Jamie Kennedy's favorite movie review site
Home Reviews  Articles  Release Dates Coming Soon  DVD  Top 20s Criticwatch  Search
Public Forums  Festival Coverage  Contests About 
Advertisement

Latest Reviews

Three Billboards Outside Ebbing, Missouri by alejandroariera

Three Billboards Outside Ebbing, Missouri by Peter Sobczynski

Justice League by Peter Sobczynski

Mumon: The Land of Stealth by Jay Seaver

Geek Girls by Jay Seaver

Fashionista by Jay Seaver

I Love You, Daddy by Rob Gonsalves

Jailbreak by Jay Seaver

Attraction (2017) by Jay Seaver

Thousand Junkies, A by Jay Seaver

Mark Felt: The Man Who Brought Down the White House by Jay Seaver

Lady Bird by Peter Sobczynski

Murder on the Orient Express (2017) by alejandroariera

Thousand Cuts by Jay Seaver

Thelma by Jay Seaver

Goodbye Christopher Robin by Rob Gonsalves

Wonderstruck by Jay Seaver

Geostorm by Jay Seaver

Silent Voice, A by Jay Seaver

Thor: Ragnarok by Peter Sobczynski

subscribe to this feed

SXSW '05 Interview: 'Southern Belles' Directors Paul S. Myers & Brennan Shroff

by Scott Weinberg

The 'Southern Belles' Pitch: Living in the rural Georgian town of Johnson's Mark, two best friends, Bell and Belle, have grown weary of small town life. The solution seems simple: pack up and move to Atlanta Đ but for our heroines, it is not so simple. Matters become complicated when Bell falls for a police officer and Belle struggles to keep a job.


Will this be your first time at SXSW? Any other film festival experience?
Paul: Yes, this will be my first time at SXSW. It is supposed to be a pretty fun festival so I can't wait. I've only been to one festival before. I had a short, PUTNAM, play in Vegas a couple years ago.
Brennan: On top of that we were finalists in the NYC midnight movie making madness festival, for which we made two short films, one in two weeks, one in 24 hours.


When you were 14 years old, if someone asked you what you wanted to be when you grew up, what would your answer have been?
B: Something where I could get a lot of chicks…I was 14.
P: A guy who makes movies. I wouldn't have said something like filmmaker at 14.


How did you get started in filmmaking?
B: We both attended film school at NYU.
P: The first movies I ever made were in high school. I made one that we used for the final project in about for classes that was making fun of esoteric art films called, "Libenferbendung." A girl started crying when the fat guy started jumping up and down in his underwear. I thought that was pretty funny.


How have things changed for you since your film was accepted into the festival?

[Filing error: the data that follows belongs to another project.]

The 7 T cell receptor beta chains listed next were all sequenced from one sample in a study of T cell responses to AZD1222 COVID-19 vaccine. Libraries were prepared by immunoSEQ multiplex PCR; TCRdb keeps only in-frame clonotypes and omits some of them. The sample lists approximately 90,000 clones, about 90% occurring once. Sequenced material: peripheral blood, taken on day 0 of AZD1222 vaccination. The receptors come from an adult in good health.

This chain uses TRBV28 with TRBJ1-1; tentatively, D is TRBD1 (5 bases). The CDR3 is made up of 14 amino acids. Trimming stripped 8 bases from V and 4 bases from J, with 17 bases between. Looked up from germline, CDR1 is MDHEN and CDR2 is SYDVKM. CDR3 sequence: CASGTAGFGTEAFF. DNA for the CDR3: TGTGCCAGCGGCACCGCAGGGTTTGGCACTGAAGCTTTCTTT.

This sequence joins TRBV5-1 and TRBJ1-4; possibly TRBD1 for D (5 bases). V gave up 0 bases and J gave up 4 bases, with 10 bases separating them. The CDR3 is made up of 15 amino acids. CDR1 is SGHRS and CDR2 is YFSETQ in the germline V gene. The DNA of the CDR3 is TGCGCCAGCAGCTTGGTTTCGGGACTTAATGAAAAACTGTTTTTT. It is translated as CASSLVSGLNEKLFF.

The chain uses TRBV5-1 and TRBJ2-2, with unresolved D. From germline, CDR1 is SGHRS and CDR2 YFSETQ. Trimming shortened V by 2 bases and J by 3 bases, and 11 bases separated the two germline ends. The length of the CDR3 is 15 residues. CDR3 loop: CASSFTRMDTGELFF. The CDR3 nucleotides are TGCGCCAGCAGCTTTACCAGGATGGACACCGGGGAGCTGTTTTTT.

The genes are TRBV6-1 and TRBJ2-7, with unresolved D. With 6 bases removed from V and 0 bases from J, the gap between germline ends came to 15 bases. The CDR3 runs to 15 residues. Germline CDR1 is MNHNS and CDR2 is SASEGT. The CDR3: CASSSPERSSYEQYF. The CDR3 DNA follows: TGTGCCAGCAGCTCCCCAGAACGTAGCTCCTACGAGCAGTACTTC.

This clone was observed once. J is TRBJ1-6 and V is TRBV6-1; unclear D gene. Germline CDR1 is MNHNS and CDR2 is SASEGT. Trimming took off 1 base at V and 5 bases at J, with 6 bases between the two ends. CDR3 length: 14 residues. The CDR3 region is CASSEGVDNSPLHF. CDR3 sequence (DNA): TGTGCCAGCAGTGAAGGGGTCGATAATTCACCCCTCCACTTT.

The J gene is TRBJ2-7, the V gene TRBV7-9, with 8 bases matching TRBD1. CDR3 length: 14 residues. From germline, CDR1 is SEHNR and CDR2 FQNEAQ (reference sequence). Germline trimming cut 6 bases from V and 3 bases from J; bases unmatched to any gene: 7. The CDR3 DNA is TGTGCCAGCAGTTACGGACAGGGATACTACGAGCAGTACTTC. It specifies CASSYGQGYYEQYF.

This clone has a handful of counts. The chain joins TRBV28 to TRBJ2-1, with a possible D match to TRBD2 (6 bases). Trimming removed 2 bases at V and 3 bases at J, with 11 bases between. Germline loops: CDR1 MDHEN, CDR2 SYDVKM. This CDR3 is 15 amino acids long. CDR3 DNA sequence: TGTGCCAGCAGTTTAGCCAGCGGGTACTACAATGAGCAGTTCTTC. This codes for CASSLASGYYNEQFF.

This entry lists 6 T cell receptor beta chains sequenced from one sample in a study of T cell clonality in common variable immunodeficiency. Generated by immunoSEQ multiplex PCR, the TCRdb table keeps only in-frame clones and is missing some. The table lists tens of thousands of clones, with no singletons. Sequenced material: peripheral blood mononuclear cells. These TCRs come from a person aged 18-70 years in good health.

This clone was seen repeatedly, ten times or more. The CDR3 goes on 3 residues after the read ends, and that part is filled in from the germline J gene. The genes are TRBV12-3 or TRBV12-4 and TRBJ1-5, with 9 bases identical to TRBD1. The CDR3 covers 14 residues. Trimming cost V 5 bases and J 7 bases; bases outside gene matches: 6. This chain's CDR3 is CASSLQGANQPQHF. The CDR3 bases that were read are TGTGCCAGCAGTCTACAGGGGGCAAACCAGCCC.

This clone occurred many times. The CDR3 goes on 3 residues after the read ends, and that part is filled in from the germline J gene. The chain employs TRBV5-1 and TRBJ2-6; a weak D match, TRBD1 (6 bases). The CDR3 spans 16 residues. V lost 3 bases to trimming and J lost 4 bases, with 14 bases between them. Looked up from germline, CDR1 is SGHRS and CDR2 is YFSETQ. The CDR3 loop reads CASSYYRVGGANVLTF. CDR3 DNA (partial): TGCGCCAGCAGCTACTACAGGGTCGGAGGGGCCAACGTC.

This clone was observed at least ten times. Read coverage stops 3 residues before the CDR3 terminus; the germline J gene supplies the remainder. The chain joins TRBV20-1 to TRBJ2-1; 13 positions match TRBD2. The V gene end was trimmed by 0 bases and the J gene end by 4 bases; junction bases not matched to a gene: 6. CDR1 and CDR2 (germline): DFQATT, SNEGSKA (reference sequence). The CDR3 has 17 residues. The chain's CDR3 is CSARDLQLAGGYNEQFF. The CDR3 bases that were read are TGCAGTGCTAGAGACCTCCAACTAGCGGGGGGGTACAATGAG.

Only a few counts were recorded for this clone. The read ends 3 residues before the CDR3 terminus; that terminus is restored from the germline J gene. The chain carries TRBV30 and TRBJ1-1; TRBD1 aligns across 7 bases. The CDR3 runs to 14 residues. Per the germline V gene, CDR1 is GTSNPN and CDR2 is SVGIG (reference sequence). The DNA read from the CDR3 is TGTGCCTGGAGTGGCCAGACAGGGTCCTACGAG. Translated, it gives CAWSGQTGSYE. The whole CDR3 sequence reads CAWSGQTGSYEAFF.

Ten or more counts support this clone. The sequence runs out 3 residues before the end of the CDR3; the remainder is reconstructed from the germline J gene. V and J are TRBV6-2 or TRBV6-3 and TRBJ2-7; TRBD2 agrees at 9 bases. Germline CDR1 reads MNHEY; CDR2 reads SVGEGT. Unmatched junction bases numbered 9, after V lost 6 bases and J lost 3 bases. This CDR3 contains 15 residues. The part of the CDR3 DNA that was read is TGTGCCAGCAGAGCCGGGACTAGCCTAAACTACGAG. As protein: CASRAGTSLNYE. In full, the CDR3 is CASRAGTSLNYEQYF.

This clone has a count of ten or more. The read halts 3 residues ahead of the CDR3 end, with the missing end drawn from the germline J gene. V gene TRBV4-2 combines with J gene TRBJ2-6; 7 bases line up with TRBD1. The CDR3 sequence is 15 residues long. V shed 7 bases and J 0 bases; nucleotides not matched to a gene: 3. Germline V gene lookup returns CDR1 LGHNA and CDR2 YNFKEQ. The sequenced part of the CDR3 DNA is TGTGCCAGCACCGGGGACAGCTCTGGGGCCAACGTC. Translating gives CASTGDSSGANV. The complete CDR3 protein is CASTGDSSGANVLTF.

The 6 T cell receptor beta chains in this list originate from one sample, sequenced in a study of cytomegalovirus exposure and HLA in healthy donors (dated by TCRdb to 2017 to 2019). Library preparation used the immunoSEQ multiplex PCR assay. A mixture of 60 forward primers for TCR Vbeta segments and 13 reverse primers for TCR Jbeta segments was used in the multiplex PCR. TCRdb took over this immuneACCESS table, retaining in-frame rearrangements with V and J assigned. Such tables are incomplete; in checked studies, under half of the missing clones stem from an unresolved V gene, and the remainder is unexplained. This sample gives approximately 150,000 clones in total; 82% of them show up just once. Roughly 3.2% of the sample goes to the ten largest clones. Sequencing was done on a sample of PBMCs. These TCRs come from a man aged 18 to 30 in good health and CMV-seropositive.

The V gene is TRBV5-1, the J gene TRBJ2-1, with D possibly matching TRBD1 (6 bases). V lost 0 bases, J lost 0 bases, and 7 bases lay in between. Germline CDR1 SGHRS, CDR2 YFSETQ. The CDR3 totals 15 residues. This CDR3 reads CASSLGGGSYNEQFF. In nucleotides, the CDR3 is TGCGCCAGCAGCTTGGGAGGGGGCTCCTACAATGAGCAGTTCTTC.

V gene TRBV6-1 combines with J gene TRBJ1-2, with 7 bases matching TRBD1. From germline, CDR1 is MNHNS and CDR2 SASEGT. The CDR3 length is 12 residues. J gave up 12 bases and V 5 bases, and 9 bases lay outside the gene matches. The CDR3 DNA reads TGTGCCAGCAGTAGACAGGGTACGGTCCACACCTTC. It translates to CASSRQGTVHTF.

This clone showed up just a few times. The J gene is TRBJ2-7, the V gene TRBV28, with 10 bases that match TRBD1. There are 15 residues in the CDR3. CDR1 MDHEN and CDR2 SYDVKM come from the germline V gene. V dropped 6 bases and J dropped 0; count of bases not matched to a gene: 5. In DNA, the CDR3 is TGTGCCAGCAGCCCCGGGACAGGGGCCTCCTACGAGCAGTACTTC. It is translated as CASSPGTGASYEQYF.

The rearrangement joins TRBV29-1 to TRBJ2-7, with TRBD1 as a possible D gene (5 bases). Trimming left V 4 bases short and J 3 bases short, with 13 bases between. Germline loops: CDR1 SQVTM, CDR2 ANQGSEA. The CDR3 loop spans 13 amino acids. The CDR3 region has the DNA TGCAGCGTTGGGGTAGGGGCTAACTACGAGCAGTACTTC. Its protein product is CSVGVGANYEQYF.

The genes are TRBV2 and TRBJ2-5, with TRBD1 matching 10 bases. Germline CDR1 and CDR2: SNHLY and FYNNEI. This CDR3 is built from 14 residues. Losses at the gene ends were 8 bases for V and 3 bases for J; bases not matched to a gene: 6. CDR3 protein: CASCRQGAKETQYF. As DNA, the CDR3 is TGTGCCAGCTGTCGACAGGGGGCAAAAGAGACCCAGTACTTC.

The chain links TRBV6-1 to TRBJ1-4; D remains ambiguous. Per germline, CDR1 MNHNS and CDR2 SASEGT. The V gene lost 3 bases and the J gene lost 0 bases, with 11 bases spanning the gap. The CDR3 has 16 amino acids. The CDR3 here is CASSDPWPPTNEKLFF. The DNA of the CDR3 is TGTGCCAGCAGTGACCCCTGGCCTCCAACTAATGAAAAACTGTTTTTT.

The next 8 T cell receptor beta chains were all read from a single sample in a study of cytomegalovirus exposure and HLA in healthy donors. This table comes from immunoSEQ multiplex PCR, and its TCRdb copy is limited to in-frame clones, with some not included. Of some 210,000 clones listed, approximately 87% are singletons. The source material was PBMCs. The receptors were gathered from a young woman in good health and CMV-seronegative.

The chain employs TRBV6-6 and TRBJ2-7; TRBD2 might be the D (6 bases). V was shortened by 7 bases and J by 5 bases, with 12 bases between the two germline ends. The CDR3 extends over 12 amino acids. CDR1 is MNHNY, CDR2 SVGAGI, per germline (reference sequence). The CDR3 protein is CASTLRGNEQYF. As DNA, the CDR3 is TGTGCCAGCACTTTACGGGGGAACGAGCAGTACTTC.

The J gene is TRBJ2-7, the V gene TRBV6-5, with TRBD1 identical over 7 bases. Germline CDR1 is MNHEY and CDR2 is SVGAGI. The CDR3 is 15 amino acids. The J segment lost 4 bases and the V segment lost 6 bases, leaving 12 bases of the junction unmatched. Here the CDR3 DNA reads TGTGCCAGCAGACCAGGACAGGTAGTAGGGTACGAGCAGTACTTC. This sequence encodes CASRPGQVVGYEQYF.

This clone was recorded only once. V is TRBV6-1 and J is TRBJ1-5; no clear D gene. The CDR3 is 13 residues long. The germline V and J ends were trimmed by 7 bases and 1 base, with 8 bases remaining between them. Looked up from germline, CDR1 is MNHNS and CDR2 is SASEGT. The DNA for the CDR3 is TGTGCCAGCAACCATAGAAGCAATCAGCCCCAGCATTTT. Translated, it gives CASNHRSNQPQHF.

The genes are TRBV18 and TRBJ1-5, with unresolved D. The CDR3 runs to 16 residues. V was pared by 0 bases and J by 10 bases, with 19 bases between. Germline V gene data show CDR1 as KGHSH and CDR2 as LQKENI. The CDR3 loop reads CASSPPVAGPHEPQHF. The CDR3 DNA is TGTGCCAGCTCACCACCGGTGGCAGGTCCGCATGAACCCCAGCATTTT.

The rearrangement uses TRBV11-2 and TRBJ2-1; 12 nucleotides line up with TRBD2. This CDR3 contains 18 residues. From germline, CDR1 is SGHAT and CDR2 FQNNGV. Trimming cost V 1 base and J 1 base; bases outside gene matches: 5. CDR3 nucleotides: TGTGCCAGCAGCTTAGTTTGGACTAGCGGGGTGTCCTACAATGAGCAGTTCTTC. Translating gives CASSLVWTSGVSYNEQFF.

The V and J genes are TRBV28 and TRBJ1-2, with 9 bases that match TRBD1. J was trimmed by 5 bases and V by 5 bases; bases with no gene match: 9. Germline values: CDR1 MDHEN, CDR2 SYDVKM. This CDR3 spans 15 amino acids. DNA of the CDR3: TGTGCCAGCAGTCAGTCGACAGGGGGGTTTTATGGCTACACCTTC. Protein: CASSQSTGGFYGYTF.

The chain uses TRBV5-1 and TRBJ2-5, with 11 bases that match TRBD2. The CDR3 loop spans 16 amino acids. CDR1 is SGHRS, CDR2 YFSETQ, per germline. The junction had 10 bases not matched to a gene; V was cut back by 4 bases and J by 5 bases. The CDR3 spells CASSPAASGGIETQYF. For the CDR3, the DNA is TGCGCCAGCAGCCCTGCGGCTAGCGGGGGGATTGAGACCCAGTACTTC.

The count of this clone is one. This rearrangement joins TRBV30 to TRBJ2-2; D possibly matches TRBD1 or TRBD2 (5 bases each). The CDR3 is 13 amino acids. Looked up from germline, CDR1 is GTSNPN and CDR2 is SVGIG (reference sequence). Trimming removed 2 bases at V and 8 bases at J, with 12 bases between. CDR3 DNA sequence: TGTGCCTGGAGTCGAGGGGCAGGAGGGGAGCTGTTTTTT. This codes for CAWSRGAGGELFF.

B: Well, we were able to put the pedal to the medal and get our film finished, which is pretty amazing. On top of that, not much, yet…hopefully the film will play well and things will start to pick up from there.
P: Not really, except it put us on the fast track to finishing the movie really quickly, but I think that was good. It gave us a real kick in the ass in the right direction.

When you were shooting the film, did you have SXSW (or film festivals in general) in mind?
B: Not really, we didn’t make the movie targeting one specific festival. I think we had an audience in mind, but not necessarily one particular film festival. We set out to make a good, funny movie that would play to a large audience.
P: Not really. There was so much stuff going on that I was just focusing on making the best film. After we were finished we started looking toward the festivals. Cinetic really helped on that front, looking for the best route to take the movie.

How did you get your film started? How did you go from script to finished product?
P: Actually, Brennan and I were sitting around thinking of what a movie most people don't see that often. We came up with a buddy comedy for girls. After that it was mostly the producers, Jen, Craig, Zack, and Jon that set things in motion. Brennan and I sat back and watched the wheels turn as we tried to develope the best movie that would do their hard work justice.
B: We began by putting together a great group of people from a cross section of the business and film world. Then our Casting Director/Producer Jennifer McNamara began putting together our wonderful cast while at the same time, she and our other producers, Craig Cohen, Zack Sanders and Jon Right, began raising financing. It all came together around June 2004 and we began production in August.

What’s the one glaring lesson you learned while making this film?
P: It is all about who you know.
B: Movies are a business as much as an artform. In order to be successful there are so many logistical, financial and other considerations that must be taken as seriously by a director as the artistic direction of the film. Also, that the actual process of making the film is an important element to what you will finish with. If people are having fun making the movie, it will show up on screen.

When you were in pre-production, did you find yourself watching other great movies in preparation?